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Private Equity Strategies

Regs Watch: SEC Cracks Down On Unregistered Broker Activities By Private Equity Firms

Wednesday, October 26, 2016

by Anthony Geraci | Geraci Law Firm

The Securities and Exchange Commission (SEC) granted a settlement offer on June 1 concerning violations by a Maryland-based private equity firm and its principal, Murry Gunty, of Section 15(a) of the U.S. Securities Exchange Act of 1934. Specifically, the allegations involved the breach of restrictions on providing unregistered brokerage services in addition to violations of Sections 206(2) and 206(4) and Rules 206(4)-7 and 206(4)-8 of the U.S. Investment Advisers Act of 1940 concerning fraudulent activity and material misrepresentation by financial advisers. The settlement resulted in the adviser disgorging the compensation he received as a result of his unlawful activity in addition to interest and a civil penalty.

The case, In the Matter of Blackstreet Capital Management, LLC, (SEC Release No 34-77959), represents the first instance in which the SEC has brought an action against a registered investment adviser for not formally registering as a broker, and as a result of their acceptance of capital garnered from transactions related to services provided to fund portfolio corporations.

Blackstreet gave advice regarding the acquisition and disposition of its funds’ portfolio organizations, which periodically encompassed buying and selling securities, soliciting potential business arrangements, selecting clients, planning financial arrangements, and processing transactions. The subsequent fees for these services were undeniably lawful and duly reported in the governing financial reports. However, the adviser collected more than $1.8 million of transaction-related payments without ever registering as a broker, thereby breaching the broker-dealer registration mandates of the Securities Exchange Act of 1934 and prompting the SEC to seek enforcement action.

The settlement potentially foreshadows the SEC taking the position that in certain situations, transaction fees may not be collected by private equity funds unless they are registered broker-dealers, despite the fact that equity funds have historically claimed their services related to facilitating portfolio company transactions does not involve activities that would mandate their registering as an official broker.

The Securities Exchange Act of 1934 prohibits a broker to “effect any transactions in…any security…unless such broker or dealer is registered,” and defines “broker” as “any person engaged in the business of effecting transactions in securities for the account of others.”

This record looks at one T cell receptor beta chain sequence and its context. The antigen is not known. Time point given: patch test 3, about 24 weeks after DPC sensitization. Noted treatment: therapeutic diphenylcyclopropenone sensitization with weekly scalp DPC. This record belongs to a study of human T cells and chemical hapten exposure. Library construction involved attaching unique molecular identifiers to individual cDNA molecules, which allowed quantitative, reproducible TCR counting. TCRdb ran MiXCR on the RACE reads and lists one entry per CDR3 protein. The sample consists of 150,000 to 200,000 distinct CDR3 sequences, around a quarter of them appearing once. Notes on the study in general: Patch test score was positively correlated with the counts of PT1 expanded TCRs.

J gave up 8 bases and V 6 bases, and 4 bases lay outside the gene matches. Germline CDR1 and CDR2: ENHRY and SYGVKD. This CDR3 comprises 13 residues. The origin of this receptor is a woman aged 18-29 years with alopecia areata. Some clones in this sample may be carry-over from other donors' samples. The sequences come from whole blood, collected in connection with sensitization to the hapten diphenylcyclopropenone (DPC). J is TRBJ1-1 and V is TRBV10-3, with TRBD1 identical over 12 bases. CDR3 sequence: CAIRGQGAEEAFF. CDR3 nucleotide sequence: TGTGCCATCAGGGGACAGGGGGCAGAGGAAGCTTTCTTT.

It follows then that a fund would only be required to register as a broker-dealer if it “engaged in the business of effecting a transaction” in securities for a third party. The Securities Exchange Act, however, is silent as to what constitutes being “engaged in the business of effecting transactions,” the only guidance within the industry being SEC press releases, or enforcement actions and federal court decisions on the matter.

The SEC initially hinted at their impending investigation of unregistered brokerage activity in an April 2013 speech by David W. Blass, SEC Chief Counsel of the Division of Trading and Markets. He said his staff was “putting an increased examination focus on private fund advisers,” specifically instances in which “the private fund adviser…receive transaction-based compensation for purported investment banking or other broker activities…[and] inappropriately claiming to rely on exemptions to avoid broker-dealer registration.”

Following the SEC’s successful enforcement of unregistered broker activity against Blackstreet, there is industry-wide speculation as to whether private equity advisers should cease collecting similar fees or should instead completely offset them against the management payment. Current market data trends indicate these fees are routinely being offset, either in part or in full, against the management compensation afforded to advisers. As a result of the Blackstreet settlement, investment advisers could avoid similar potential prosecution by examining any transaction-related fee agreements to determine if they constitute services requiring broker registration.

This article was published in Opalesque's Private Equity Strategies our monthly research update on the global private equity landscape including all sectors and market caps.
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